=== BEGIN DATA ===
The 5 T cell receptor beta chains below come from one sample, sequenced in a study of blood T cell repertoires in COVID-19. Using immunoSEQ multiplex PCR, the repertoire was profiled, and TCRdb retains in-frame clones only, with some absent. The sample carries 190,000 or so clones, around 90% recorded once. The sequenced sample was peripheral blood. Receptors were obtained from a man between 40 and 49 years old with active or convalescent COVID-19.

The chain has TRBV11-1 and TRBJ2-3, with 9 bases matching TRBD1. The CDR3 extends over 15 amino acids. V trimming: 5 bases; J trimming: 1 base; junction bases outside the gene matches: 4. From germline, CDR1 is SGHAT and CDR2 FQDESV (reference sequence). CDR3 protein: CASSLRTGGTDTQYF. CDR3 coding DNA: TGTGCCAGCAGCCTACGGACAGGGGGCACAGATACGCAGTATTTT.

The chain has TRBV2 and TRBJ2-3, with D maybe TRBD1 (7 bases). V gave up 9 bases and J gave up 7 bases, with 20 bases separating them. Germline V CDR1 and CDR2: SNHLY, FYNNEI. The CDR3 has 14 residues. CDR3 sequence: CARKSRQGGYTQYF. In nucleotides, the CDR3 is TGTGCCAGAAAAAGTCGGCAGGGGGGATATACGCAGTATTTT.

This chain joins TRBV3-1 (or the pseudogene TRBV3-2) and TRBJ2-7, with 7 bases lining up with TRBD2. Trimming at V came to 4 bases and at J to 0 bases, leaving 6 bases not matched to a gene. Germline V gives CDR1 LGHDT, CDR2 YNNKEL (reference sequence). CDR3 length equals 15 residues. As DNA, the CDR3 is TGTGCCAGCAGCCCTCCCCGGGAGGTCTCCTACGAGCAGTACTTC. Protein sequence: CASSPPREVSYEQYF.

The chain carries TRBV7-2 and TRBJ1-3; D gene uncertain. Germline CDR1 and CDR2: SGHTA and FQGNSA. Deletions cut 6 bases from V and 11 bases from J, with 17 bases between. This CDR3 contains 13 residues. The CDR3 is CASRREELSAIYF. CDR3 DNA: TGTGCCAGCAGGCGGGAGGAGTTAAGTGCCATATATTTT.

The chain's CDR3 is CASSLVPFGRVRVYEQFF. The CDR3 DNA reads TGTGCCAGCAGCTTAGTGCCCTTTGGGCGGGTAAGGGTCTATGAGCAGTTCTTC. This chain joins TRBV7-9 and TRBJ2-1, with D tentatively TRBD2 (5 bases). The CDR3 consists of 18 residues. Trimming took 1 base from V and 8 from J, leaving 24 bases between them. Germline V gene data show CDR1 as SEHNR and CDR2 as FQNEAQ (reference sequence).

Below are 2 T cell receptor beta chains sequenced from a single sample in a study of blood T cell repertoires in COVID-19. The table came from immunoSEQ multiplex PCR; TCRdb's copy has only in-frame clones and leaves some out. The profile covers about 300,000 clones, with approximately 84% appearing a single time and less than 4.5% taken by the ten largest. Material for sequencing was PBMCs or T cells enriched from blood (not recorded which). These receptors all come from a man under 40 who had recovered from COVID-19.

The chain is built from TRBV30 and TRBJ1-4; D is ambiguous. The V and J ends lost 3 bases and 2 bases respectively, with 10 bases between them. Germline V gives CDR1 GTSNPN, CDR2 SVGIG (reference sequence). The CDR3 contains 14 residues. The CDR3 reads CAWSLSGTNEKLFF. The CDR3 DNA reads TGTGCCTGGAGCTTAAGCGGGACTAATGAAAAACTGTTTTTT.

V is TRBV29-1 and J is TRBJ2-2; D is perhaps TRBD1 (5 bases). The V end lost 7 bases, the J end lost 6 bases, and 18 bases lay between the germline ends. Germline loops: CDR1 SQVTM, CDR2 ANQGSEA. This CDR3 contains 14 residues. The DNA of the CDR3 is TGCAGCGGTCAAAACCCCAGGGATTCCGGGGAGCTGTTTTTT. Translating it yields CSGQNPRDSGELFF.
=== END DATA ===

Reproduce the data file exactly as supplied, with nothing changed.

The 5 T cell receptor beta chains below come from one sample, sequenced in a study of blood T cell repertoires in COVID-19. Using immunoSEQ multiplex PCR, the repertoire was profiled, and TCRdb retains in-frame clones only, with some absent. The sample carries 190,000 or so clones, around 90% recorded once. The sequenced sample was peripheral blood. Receptors were obtained from a man between 40 and 49 years old with active or convalescent COVID-19.

The chain has TRBV11-1 and TRBJ2-3, with 9 bases matching TRBD1. The CDR3 extends over 15 amino acids. V trimming: 5 bases; J trimming: 1 base; junction bases outside the gene matches: 4. From germline, CDR1 is SGHAT and CDR2 FQDESV (reference sequence). CDR3 protein: CASSLRTGGTDTQYF. CDR3 coding DNA: TGTGCCAGCAGCCTACGGACAGGGGGCACAGATACGCAGTATTTT.

The chain has TRBV2 and TRBJ2-3, with D maybe TRBD1 (7 bases). V gave up 9 bases and J gave up 7 bases, with 20 bases separating them. Germline V CDR1 and CDR2: SNHLY, FYNNEI. The CDR3 has 14 residues. CDR3 sequence: CARKSRQGGYTQYF. In nucleotides, the CDR3 is TGTGCCAGAAAAAGTCGGCAGGGGGGATATACGCAGTATTTT.

This chain joins TRBV3-1 (or the pseudogene TRBV3-2) and TRBJ2-7, with 7 bases lining up with TRBD2. Trimming at V came to 4 bases and at J to 0 bases, leaving 6 bases not matched to a gene. Germline V gives CDR1 LGHDT, CDR2 YNNKEL (reference sequence). CDR3 length equals 15 residues. As DNA, the CDR3 is TGTGCCAGCAGCCCTCCCCGGGAGGTCTCCTACGAGCAGTACTTC. Protein sequence: CASSPPREVSYEQYF.

The chain carries TRBV7-2 and TRBJ1-3; D gene uncertain. Germline CDR1 and CDR2: SGHTA and FQGNSA. Deletions cut 6 bases from V and 11 bases from J, with 17 bases between. This CDR3 contains 13 residues. The CDR3 is CASRREELSAIYF. CDR3 DNA: TGTGCCAGCAGGCGGGAGGAGTTAAGTGCCATATATTTT.

The chain's CDR3 is CASSLVPFGRVRVYEQFF. The CDR3 DNA reads TGTGCCAGCAGCTTAGTGCCCTTTGGGCGGGTAAGGGTCTATGAGCAGTTCTTC. This chain joins TRBV7-9 and TRBJ2-1, with D tentatively TRBD2 (5 bases). The CDR3 consists of 18 residues. Trimming took 1 base from V and 8 from J, leaving 24 bases between them. Germline V gene data show CDR1 as SEHNR and CDR2 as FQNEAQ (reference sequence).

Below are 2 T cell receptor beta chains sequenced from a single sample in a study of blood T cell repertoires in COVID-19. The table came from immunoSEQ multiplex PCR; TCRdb's copy has only in-frame clones and leaves some out. The profile covers about 300,000 clones, with approximately 84% appearing a single time and less than 4.5% taken by the ten largest. Material for sequencing was PBMCs or T cells enriched from blood (not recorded which). These receptors all come from a man under 40 who had recovered from COVID-19.

The chain is built from TRBV30 and TRBJ1-4; D is ambiguous. The V and J ends lost 3 bases and 2 bases respectively, with 10 bases between them. Germline V gives CDR1 GTSNPN, CDR2 SVGIG (reference sequence). The CDR3 contains 14 residues. The CDR3 reads CAWSLSGTNEKLFF. The CDR3 DNA reads TGTGCCTGGAGCTTAAGCGGGACTAATGAAAAACTGTTTTTT.

V is TRBV29-1 and J is TRBJ2-2; D is perhaps TRBD1 (5 bases). The V end lost 7 bases, the J end lost 6 bases, and 18 bases lay between the germline ends. Germline loops: CDR1 SQVTM, CDR2 ANQGSEA. This CDR3 contains 14 residues. The DNA of the CDR3 is TGCAGCGGTCAAAACCCCAGGGATTCCGGGGAGCTGTTTTTT. Translating it yields CSGQNPRDSGELFF.